B-Code is a living, biological 3D printer that employs honeybees to create sculptural forms in beeswax. Honeybees developed the world’s first additive manufacturing over millennia of evolution, and Berry harnesses their technology to create hive systems that enhance the natural tendencies of bees. Together they produce sculptural forms never before possible by human technology or nature alone.
B-code V3.1 in the laboratory. Experiment was concluded after three months of hive activity in this artificial environment. Bees were able to build substantial food reserves, and population continued to increase after queen mated and swarm began building comb.
For more on the methods and how-to for building this project, click here.
Handheld video of artificial hive, B-Code 3.1 with bees inside, after 3 months of being occupied. This was an initial test of version 3 to determine if a hive could successfully live in this artificial environment. For this first test, only minimal structural elements were used with no templates for how bees were to build the comb. Instead, bees were free to use the artificial hive as they would occupy a natural cavity of the same dimensions.
This video was taken on the last day of the test, as the outside structure began to fail due to the weight of the honey. Bees and comb were extracted and relocated to a traditional wooden box at the conclusion of this video.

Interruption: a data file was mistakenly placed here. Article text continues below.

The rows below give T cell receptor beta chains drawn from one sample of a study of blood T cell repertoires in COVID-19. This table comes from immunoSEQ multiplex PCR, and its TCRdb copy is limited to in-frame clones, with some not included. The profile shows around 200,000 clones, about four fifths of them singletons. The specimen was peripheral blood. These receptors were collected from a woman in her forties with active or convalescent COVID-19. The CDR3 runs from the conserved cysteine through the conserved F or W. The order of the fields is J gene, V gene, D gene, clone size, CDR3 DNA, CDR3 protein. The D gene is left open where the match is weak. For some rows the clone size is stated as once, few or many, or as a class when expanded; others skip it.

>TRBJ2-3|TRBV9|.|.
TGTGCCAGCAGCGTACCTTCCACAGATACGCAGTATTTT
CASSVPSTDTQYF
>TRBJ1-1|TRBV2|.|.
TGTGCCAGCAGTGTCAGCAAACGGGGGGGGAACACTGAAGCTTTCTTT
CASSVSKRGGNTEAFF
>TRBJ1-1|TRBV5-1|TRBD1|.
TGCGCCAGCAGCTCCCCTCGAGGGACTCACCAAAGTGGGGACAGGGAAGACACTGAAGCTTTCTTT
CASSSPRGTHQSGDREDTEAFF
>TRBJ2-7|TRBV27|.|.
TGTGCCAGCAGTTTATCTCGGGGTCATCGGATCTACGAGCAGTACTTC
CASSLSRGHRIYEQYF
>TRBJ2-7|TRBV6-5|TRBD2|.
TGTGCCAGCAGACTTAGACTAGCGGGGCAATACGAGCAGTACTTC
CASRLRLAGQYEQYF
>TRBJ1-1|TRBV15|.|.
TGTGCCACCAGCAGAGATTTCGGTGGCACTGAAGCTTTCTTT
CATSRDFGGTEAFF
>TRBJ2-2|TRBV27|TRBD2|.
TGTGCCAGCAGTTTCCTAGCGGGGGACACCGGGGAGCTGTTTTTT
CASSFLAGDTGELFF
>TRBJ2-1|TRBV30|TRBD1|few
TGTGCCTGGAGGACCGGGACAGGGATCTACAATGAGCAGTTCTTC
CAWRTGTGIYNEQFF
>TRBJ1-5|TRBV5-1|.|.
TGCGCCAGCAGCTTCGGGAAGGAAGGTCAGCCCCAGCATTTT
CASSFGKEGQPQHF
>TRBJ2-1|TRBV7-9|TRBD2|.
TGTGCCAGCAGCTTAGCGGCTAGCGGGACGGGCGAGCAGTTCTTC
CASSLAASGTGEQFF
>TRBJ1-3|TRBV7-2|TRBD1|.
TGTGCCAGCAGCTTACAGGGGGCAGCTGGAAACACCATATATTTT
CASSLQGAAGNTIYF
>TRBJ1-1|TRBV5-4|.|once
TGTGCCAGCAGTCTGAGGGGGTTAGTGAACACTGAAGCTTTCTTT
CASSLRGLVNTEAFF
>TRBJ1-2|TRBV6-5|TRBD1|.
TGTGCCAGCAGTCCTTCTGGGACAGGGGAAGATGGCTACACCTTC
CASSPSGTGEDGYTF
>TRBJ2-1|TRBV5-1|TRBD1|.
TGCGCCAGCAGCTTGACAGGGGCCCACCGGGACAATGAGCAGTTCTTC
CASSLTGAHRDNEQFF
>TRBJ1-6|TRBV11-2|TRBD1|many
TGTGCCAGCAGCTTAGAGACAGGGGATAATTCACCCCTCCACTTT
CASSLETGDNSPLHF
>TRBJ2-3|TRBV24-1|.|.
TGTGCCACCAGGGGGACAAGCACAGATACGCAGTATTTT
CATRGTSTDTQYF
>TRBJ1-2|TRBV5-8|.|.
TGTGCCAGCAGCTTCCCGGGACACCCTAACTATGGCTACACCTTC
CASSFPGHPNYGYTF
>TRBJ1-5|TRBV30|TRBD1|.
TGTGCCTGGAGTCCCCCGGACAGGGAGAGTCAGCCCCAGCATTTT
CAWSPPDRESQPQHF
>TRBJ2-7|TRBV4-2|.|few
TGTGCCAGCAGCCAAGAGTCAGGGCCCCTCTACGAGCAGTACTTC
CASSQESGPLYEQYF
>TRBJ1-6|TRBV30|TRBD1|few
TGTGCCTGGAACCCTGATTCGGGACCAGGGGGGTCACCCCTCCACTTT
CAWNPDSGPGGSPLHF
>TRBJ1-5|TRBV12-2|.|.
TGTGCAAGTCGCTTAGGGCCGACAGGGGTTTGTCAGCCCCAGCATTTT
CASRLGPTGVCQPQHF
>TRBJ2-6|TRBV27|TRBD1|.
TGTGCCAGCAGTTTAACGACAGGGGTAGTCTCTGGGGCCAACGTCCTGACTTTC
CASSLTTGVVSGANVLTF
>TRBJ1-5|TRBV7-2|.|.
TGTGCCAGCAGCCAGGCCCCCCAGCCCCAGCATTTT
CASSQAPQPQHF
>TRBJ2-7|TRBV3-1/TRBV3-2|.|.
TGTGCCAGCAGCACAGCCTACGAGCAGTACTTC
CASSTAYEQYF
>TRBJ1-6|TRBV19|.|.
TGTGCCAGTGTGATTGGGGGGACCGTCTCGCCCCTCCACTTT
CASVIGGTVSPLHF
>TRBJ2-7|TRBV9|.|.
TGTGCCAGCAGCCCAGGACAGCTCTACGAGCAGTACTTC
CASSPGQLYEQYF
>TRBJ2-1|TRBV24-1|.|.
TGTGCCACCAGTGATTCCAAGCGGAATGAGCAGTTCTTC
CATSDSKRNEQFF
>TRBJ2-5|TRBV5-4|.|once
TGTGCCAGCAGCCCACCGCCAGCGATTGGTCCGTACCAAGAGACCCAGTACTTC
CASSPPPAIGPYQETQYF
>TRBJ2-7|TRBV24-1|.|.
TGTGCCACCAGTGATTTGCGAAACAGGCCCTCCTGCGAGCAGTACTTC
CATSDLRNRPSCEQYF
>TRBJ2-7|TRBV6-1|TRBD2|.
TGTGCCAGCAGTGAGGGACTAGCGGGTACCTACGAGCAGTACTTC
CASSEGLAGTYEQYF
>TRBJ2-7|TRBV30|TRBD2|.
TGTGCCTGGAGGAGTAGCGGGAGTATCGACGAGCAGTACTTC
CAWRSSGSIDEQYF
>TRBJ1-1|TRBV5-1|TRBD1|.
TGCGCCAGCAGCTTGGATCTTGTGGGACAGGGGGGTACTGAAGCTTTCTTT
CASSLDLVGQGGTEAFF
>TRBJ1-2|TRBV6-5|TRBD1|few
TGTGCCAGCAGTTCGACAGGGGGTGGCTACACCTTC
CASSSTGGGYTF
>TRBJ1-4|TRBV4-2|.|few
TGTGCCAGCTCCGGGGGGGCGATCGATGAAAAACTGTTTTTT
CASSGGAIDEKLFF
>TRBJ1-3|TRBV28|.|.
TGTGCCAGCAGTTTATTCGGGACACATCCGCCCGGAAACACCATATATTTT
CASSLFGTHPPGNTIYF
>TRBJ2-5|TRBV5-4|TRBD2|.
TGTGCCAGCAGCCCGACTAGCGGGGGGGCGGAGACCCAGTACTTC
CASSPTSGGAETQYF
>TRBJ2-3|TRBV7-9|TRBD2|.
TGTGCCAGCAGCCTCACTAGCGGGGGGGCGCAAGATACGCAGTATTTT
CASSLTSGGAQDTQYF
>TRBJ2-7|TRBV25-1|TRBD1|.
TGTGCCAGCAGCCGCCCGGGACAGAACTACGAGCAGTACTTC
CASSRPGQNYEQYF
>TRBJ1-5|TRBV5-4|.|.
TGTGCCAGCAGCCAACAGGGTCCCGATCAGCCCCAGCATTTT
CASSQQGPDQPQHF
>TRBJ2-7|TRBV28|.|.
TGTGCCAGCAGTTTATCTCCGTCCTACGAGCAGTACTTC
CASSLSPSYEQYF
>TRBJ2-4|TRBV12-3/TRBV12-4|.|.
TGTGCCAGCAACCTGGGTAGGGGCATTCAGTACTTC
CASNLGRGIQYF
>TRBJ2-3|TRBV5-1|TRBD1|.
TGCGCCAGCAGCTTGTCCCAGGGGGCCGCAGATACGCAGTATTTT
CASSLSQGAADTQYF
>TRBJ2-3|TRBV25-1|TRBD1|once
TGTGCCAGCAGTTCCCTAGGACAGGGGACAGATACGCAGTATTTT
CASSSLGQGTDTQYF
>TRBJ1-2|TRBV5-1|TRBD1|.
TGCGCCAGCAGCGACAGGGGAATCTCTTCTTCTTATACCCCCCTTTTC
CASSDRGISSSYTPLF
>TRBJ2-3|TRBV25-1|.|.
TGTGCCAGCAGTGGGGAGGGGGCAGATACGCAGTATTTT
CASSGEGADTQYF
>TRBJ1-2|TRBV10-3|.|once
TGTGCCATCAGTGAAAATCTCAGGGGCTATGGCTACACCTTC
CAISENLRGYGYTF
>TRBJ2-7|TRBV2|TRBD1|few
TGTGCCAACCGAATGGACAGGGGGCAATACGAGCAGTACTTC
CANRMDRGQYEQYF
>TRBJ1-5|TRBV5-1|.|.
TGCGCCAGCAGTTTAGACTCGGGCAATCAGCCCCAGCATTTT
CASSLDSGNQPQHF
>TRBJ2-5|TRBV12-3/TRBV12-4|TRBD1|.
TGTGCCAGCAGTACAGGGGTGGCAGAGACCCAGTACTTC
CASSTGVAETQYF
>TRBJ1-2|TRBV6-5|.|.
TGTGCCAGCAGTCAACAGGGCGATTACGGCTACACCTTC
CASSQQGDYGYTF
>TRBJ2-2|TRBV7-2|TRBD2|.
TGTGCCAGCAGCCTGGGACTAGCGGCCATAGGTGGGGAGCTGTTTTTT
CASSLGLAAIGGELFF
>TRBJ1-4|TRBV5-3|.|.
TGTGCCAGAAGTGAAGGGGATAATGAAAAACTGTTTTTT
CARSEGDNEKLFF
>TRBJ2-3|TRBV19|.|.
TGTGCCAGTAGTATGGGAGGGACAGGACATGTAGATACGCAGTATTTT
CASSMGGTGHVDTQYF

One of four cameras deployed throughout experiment to document the building of comb, daily fluctuations in the hive population, and other activity.
These videos were taken for the initial B-code test of version 3, which ran for 3 months. This project was the culmination of an extended residency at Autodesk’s Pier 9 workshop. For more details on the project and instructions on how to build your own, click here.
This was the second prototype for B-Code, an idea I had for a biological 3D printer. I’d already established that I could work as an artist in collaboration with bees, and now I wanted to find a way to “program” them to build comb in a way that they’d never do in nature, and I wanted to document their process. Bees have a lot of programming hard-wired in, such as a yes or no stimulus similar to binary code. They’re one of the inspirations for cybernetics. Now I wanted to see if I could program them to “3D print” on templates that I created for them, altering their own biological B code that gives them the X Y Z coordinates for building.
B-Code was designed with the following criteria:
optimal housing for bees to regulate temperature and humidity for brood health
optimal ability to document comb building
storage and shipping: faces either flat pack or nesting
replaceable, reconfigurable assembly for adaptation
Drawing for the internal scaffolding structure inside B-Code. Designed after V3.1 was successful for 3 months but the meager structure I’d given them failed under the weight of honey.
I’d tested the 3rd version of B-code and had established that a hive could live happily in this artificial environment. Now it was time to redeploy it with better structural elements and the 3D print template to direct the bee’s build building. This composite photo illustrates how the templates and structure looked before being occupied.